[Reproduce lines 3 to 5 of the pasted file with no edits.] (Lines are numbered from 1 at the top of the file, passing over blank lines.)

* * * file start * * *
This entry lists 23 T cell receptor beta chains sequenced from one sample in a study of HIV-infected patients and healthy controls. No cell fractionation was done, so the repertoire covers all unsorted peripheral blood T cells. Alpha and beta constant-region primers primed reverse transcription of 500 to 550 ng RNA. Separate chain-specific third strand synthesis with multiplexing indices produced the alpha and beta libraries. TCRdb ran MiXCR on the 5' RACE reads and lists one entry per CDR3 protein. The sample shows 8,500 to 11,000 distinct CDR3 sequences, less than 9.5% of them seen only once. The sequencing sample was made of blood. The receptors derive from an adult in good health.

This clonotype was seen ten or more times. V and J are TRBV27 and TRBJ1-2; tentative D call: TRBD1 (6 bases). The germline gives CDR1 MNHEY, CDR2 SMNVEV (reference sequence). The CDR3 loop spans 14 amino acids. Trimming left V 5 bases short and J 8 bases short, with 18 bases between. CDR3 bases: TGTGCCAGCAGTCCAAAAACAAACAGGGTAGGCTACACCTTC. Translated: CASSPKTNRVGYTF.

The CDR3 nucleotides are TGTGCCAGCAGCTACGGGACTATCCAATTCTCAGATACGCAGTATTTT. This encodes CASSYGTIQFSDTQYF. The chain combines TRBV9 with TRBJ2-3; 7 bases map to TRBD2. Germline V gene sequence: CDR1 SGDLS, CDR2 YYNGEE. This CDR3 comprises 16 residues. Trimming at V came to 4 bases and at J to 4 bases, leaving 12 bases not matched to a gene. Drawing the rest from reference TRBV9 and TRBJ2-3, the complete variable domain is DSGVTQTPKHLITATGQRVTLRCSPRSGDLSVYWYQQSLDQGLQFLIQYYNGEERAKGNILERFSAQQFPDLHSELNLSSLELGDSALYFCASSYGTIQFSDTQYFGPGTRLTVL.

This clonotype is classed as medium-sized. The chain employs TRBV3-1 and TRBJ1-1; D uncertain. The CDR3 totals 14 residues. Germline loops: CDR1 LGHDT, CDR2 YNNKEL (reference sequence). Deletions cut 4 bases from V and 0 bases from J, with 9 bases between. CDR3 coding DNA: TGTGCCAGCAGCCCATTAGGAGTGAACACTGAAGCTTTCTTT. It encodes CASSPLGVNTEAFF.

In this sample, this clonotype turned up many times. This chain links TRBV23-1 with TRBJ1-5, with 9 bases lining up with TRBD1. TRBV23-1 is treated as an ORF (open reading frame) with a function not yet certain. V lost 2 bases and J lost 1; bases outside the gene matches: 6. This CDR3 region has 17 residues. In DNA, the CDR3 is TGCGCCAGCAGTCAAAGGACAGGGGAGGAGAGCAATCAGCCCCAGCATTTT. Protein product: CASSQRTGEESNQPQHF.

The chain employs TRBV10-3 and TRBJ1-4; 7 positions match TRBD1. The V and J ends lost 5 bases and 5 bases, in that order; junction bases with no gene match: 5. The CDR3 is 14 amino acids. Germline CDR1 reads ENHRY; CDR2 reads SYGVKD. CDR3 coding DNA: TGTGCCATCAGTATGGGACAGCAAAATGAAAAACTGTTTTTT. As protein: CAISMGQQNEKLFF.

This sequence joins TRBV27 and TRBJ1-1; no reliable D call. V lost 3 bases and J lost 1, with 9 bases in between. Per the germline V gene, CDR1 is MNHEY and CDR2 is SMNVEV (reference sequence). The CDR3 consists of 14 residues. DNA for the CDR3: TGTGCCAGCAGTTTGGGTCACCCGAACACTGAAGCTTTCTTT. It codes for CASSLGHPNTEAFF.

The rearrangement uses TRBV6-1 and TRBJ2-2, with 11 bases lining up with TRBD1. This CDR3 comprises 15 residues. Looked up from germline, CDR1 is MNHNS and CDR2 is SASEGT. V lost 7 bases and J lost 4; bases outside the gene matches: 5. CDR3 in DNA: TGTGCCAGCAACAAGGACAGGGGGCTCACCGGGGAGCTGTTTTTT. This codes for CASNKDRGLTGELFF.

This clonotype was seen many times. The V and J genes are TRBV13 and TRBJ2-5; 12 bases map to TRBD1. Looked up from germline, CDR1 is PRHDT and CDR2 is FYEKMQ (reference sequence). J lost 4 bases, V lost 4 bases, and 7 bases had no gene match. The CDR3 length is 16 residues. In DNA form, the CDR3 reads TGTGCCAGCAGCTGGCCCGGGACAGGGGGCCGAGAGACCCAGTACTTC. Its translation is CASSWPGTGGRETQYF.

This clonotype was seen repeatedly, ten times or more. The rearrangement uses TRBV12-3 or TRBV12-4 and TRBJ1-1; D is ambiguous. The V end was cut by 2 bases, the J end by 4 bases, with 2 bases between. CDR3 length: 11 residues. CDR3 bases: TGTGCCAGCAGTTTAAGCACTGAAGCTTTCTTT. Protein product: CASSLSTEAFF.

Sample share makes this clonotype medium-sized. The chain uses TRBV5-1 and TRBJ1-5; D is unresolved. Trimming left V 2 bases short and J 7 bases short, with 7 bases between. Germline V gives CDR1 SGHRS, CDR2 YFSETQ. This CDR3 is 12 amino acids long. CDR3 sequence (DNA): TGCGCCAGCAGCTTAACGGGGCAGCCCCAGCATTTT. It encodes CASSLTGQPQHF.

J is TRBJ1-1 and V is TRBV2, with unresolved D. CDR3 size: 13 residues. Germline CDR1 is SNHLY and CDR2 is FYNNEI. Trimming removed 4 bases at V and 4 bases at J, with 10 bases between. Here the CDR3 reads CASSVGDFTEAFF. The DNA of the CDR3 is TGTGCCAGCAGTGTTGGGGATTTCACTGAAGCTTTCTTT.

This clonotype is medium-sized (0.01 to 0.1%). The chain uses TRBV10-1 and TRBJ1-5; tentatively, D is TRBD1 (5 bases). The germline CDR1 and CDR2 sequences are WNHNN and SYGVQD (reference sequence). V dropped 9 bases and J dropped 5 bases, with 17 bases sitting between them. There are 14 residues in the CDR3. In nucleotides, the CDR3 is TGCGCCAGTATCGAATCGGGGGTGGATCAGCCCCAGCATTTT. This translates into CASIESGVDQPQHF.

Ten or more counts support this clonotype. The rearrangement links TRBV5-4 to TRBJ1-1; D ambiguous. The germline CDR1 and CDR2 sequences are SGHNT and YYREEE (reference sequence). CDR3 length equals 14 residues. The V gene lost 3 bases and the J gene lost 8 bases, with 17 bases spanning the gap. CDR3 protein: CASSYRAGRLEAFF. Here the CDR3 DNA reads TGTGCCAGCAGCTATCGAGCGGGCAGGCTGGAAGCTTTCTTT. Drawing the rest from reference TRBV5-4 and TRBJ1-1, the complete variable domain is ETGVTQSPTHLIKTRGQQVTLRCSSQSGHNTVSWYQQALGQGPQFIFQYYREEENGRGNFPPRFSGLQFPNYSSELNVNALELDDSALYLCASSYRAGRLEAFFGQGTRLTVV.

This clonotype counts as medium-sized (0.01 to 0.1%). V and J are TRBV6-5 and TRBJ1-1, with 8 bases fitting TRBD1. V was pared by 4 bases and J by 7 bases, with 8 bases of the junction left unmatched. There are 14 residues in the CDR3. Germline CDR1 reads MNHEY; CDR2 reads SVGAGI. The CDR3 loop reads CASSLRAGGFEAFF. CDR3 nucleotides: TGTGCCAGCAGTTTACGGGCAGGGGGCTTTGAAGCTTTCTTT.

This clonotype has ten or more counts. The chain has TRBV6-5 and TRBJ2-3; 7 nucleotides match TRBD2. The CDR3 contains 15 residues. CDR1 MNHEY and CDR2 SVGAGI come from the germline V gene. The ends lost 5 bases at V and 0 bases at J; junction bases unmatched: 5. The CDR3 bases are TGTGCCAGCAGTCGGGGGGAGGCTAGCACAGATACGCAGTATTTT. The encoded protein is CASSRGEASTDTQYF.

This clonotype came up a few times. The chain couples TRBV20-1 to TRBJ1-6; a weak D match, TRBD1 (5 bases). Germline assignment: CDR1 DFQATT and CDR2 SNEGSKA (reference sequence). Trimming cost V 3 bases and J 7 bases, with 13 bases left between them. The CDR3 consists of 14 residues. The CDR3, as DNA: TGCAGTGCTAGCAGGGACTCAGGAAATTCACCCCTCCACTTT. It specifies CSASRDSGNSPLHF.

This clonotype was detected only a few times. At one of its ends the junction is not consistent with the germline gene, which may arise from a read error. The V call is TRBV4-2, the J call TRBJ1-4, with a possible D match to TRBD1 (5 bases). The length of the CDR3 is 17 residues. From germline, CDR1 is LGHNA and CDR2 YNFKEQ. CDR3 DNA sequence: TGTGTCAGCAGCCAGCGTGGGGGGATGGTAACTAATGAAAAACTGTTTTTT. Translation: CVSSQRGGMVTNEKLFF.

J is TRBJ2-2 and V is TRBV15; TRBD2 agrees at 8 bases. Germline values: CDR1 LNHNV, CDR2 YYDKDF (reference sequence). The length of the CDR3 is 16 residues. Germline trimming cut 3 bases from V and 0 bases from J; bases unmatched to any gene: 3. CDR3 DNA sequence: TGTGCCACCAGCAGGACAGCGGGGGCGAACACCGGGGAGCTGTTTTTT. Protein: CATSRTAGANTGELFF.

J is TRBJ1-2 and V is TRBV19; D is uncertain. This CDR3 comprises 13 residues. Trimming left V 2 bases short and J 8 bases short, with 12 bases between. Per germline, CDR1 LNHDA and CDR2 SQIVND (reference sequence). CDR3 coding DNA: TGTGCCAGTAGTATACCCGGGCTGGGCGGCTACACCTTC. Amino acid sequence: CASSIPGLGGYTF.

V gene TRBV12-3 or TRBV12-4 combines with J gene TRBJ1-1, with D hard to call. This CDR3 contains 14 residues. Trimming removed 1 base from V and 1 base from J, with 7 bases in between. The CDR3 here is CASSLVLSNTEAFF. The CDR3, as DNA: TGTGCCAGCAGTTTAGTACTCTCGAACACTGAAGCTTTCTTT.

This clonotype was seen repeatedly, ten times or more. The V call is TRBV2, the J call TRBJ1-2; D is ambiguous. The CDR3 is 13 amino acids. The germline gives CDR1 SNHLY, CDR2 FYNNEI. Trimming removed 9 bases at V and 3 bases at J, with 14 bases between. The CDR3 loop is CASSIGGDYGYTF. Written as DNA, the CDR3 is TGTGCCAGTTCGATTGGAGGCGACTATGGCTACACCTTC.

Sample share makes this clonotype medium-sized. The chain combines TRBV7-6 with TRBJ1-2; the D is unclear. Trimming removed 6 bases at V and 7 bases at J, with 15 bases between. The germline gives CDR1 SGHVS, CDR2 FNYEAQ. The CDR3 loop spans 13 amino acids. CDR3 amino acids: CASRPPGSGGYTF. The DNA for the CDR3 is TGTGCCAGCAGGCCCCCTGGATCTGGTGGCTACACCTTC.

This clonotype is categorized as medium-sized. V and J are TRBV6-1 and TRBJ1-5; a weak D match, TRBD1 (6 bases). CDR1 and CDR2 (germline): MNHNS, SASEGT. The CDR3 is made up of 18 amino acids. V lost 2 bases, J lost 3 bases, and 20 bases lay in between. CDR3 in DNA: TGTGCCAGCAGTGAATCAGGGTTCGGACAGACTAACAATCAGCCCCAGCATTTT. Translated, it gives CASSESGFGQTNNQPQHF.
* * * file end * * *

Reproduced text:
The CDR3 nucleotides are TGTGCCAGCAGCTACGGGACTATCCAATTCTCAGATACGCAGTATTTT. This encodes CASSYGTIQFSDTQYF. The chain combines TRBV9 with TRBJ2-3; 7 bases map to TRBD2. Germline V gene sequence: CDR1 SGDLS, CDR2 YYNGEE. This CDR3 comprises 16 residues. Trimming at V came to 4 bases and at J to 4 bases, leaving 12 bases not matched to a gene. Drawing the rest from reference TRBV9 and TRBJ2-3, the complete variable domain is DSGVTQTPKHLITATGQRVTLRCSPRSGDLSVYWYQQSLDQGLQFLIQYYNGEERAKGNILERFSAQQFPDLHSELNLSSLELGDSALYFCASSYGTIQFSDTQYFGPGTRLTVL.

This clonotype is classed as medium-sized. The chain employs TRBV3-1 and TRBJ1-1; D uncertain. The CDR3 totals 14 residues. Germline loops: CDR1 LGHDT, CDR2 YNNKEL (reference sequence). Deletions cut 4 bases from V and 0 bases from J, with 9 bases between. CDR3 coding DNA: TGTGCCAGCAGCCCATTAGGAGTGAACACTGAAGCTTTCTTT. It encodes CASSPLGVNTEAFF.

In this sample, this clonotype turned up many times. This chain links TRBV23-1 with TRBJ1-5, with 9 bases lining up with TRBD1. TRBV23-1 is treated as an ORF (open reading frame) with a function not yet certain. V lost 2 bases and J lost 1; bases outside the gene matches: 6. This CDR3 region has 17 residues. In DNA, the CDR3 is TGCGCCAGCAGTCAAAGGACAGGGGAGGAGAGCAATCAGCCCCAGCATTTT. Protein product: CASSQRTGEESNQPQHF.